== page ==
Maurice Jones-Drew, Miami Hurricanes, making history

Posted by Chase Stuart on November 1, 2009

Maurice Jones-Drew rushed for an incredible 177 yards on just 8 carries against the Titans yesterday. Jones-Drew rushed for an 80-yard score on his first touch from scrimmage... in the second quarter. On the first play of the second half, Jones-Drew ran 79 yards for his second and last touchdown of the day. Jones-Drew joined Barry Sanders and Frank Gore as just the third running back ever with two 75-yard rushing touchdowns in the same game.

Jones-Drew's 177 rushing yards were the most by any running back with just eight carries in a game since 1960 (and probably ever). In fact, no one with fewer than 13 carries in a game has rushed for as many yards in the last 50+ years. The table below shows the most yards gained on the ground in a game from 1960 to 2008, for X number of carries:

13 Comments | Posted in Trivia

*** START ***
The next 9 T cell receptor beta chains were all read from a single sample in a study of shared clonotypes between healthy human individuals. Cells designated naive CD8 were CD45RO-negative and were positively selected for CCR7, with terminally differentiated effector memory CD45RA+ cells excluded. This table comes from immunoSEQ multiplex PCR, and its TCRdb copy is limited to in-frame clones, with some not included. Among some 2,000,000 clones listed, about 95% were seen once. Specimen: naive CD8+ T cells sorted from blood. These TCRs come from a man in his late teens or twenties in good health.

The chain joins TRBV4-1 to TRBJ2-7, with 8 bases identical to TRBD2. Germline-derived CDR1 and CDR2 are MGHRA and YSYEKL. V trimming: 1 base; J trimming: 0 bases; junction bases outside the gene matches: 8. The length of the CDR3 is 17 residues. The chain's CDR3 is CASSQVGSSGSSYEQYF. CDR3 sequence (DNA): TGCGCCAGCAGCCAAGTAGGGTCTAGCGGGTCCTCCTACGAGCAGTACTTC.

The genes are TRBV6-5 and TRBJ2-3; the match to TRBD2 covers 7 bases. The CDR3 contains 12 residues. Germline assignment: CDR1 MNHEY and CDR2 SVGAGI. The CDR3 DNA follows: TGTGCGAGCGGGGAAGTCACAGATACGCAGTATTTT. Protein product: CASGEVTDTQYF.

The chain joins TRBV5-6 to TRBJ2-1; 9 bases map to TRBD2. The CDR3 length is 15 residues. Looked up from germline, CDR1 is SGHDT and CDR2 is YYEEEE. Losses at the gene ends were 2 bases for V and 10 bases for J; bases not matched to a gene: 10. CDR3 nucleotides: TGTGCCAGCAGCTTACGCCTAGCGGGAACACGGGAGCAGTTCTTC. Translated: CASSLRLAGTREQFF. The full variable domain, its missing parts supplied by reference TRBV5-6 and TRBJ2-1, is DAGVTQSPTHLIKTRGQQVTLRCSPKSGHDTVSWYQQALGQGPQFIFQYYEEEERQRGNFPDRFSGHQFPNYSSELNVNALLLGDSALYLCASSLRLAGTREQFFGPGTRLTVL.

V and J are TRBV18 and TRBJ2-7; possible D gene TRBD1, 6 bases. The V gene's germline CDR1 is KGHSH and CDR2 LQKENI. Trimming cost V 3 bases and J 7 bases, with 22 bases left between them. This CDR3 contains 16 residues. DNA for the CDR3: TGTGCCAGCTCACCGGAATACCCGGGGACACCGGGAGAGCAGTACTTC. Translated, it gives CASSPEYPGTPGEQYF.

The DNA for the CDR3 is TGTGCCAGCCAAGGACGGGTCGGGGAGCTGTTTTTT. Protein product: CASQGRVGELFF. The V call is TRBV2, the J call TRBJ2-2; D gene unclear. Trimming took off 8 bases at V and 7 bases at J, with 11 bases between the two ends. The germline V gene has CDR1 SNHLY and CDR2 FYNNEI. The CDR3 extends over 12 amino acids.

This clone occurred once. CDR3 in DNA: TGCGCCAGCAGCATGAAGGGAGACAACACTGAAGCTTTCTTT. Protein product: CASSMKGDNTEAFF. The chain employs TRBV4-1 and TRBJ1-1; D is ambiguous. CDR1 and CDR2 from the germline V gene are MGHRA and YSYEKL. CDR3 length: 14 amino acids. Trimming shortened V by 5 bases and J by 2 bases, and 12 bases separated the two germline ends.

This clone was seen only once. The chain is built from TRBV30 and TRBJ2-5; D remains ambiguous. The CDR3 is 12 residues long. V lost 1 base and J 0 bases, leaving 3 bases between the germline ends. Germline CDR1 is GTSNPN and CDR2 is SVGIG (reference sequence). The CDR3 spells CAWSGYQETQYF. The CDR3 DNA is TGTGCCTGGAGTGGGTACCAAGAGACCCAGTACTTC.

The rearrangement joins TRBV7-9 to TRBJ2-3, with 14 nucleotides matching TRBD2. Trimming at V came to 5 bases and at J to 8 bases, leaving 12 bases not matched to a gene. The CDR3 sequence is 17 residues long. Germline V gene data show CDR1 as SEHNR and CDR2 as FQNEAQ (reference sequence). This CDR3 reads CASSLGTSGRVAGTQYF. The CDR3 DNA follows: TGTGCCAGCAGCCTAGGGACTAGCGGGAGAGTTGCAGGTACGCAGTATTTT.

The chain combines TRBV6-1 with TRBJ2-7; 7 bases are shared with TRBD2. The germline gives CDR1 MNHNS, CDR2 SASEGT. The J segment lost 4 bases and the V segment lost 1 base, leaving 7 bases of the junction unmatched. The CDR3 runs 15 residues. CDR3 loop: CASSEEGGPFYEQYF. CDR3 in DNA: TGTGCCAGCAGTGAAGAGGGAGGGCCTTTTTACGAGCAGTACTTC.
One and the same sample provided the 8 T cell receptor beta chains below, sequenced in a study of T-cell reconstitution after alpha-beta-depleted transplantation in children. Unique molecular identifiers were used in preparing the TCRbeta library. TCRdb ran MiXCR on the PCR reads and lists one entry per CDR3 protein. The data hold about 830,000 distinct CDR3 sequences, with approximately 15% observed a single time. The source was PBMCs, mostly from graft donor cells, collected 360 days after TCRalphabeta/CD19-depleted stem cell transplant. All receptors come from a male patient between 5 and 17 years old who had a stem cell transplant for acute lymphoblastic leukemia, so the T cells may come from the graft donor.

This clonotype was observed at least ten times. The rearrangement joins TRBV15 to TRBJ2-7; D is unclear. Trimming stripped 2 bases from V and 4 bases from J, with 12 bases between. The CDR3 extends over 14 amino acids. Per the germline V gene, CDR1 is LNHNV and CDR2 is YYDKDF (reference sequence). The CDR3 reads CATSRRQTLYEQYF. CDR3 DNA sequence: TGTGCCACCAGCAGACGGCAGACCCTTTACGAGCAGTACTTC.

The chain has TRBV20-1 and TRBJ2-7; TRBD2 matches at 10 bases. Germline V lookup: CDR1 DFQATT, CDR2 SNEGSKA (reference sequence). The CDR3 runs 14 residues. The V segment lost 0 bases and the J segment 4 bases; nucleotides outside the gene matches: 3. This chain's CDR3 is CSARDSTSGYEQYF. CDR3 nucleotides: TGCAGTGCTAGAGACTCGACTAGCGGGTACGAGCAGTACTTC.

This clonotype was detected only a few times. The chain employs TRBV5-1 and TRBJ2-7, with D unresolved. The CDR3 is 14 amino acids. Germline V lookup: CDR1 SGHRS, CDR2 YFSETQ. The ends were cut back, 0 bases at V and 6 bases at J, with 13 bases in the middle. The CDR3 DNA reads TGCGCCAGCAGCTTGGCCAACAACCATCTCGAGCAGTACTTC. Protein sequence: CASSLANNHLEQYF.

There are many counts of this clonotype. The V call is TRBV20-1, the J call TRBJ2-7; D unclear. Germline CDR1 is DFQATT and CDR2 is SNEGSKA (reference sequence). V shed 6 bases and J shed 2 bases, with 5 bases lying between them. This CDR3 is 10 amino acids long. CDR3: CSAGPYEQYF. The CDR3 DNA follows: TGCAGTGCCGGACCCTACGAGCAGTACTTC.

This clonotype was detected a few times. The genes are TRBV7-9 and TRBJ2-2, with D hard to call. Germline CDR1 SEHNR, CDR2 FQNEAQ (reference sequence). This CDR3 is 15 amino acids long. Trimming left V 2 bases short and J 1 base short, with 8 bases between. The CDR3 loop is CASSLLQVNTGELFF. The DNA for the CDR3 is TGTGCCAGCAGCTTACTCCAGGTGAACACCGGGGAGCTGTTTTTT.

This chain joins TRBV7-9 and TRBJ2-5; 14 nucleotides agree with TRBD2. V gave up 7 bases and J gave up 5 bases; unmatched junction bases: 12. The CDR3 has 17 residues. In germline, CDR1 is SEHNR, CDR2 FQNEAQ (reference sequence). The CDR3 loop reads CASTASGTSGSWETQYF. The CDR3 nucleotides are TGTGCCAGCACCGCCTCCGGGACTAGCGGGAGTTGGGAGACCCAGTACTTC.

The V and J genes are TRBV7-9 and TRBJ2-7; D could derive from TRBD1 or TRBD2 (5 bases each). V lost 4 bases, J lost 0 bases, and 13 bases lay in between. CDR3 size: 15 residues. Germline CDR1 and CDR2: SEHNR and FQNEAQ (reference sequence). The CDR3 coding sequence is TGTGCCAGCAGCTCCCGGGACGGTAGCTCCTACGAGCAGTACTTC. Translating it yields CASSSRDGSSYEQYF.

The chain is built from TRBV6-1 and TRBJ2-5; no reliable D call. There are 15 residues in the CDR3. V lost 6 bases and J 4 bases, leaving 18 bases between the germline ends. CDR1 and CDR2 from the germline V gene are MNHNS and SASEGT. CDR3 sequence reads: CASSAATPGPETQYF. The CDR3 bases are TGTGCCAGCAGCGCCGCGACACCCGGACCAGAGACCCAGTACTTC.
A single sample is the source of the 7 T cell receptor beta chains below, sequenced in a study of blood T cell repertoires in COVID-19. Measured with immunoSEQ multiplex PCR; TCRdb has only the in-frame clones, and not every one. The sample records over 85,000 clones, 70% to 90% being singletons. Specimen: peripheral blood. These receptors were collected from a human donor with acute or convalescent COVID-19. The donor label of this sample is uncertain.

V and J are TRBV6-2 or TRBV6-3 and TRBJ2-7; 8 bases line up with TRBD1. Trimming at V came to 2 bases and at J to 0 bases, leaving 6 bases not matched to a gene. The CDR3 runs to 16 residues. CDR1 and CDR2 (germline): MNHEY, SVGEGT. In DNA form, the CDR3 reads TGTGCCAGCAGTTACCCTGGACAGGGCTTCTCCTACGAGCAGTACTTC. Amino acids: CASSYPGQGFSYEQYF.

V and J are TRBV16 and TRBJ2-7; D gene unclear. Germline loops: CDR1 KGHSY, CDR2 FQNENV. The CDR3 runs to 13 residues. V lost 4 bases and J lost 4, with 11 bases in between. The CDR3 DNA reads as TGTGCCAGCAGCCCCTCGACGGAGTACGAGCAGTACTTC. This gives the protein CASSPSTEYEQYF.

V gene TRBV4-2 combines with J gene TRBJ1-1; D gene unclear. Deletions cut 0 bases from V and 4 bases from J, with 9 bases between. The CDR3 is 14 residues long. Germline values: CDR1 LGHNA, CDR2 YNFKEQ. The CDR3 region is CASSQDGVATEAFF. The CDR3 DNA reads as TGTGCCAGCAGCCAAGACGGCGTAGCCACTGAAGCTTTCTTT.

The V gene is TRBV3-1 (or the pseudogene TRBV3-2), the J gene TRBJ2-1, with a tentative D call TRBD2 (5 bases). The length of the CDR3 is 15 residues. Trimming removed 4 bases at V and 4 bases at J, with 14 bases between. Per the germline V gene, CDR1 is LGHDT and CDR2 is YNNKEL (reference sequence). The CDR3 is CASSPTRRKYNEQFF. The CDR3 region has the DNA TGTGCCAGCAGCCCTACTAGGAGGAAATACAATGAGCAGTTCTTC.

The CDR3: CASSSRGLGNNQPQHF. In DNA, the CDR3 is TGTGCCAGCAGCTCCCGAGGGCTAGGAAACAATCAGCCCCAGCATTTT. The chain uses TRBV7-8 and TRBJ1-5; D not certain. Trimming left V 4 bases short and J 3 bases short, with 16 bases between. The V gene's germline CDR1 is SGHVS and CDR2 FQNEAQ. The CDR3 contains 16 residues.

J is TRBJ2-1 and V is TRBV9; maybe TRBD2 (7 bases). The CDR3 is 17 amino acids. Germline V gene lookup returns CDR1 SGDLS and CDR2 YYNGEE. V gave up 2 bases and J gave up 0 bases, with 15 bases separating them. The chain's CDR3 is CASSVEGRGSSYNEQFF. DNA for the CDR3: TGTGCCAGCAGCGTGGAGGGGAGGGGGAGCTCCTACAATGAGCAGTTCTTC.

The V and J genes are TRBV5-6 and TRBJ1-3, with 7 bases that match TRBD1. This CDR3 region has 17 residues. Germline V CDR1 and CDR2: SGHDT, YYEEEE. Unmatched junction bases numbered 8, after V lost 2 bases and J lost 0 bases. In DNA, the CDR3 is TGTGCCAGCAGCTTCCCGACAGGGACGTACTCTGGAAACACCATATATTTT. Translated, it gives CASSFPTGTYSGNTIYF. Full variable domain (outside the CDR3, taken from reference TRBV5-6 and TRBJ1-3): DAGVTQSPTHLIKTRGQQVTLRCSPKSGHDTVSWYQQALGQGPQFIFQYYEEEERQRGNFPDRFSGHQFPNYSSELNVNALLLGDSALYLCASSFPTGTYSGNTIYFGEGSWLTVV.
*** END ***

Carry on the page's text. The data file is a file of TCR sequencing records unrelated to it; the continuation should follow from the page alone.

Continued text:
NCAA: SRS ratings through nine weeks

Posted by Chase Stuart on November 1, 2009

First, a big thank you to Peter R. Wolfe for making all college game scores available and to Neil for handling these duties for me last weekend. Another week, and another Texas/Florida tie on top. Behind them, Cincinnati is right on Alabama's tails for #3, thanks to the Bearcats' SRS-leading margin of victory score (Texas and Boise State rank ahead of Cincinnati in raw margin of victory, but the Bearcats rank first here thanks to winning all but one game by double digits). Oregon jumps into the top five after dethroning the Trojans; no doubt the list below won't be the only set of rankings that has Oregon ahead of Boise State, despite the Broncos' lopsided victory over the Ducks in the season opener. As for Iowa, the Hawkeyes didn't earn any style points this weekend when they entered the fourth quarter trailing by ten, at home, to Indiana, the worst team in the Big 10. But in the end, they ran their record to a FBS-best 9-0.

rk team conf Gms MOV SOS SRS record
1 Florida SEC 8.0 22.4 5.5 27.8 8-0
2 Texas B12 8.0 23.8 4.0 27.8 8-0
3 Alabama SEC 8.0 18.1 5.7 23.9 8-0
4 Cincinnati BigE 8.0 26.1 -2.3 23.8 8-0
5 Oregon P10 8.0 16.1 6.3 22.4 7-1
6 Oklahoma B12 8.0 17.1 3.8 20.9 5-3
7 TCU MWC 8.0 22.1 -2.4 19.6 8-0
8 Boise St WAC 8.0 23.0 -5.1 17.9 8-0
9 Virginia Tech ACC 8.0 8.4 9.2 17.6 5-3
10 Southern Cal P10 8.0 10.3 5.7 15.9 6-2

1 Comment | Posted in College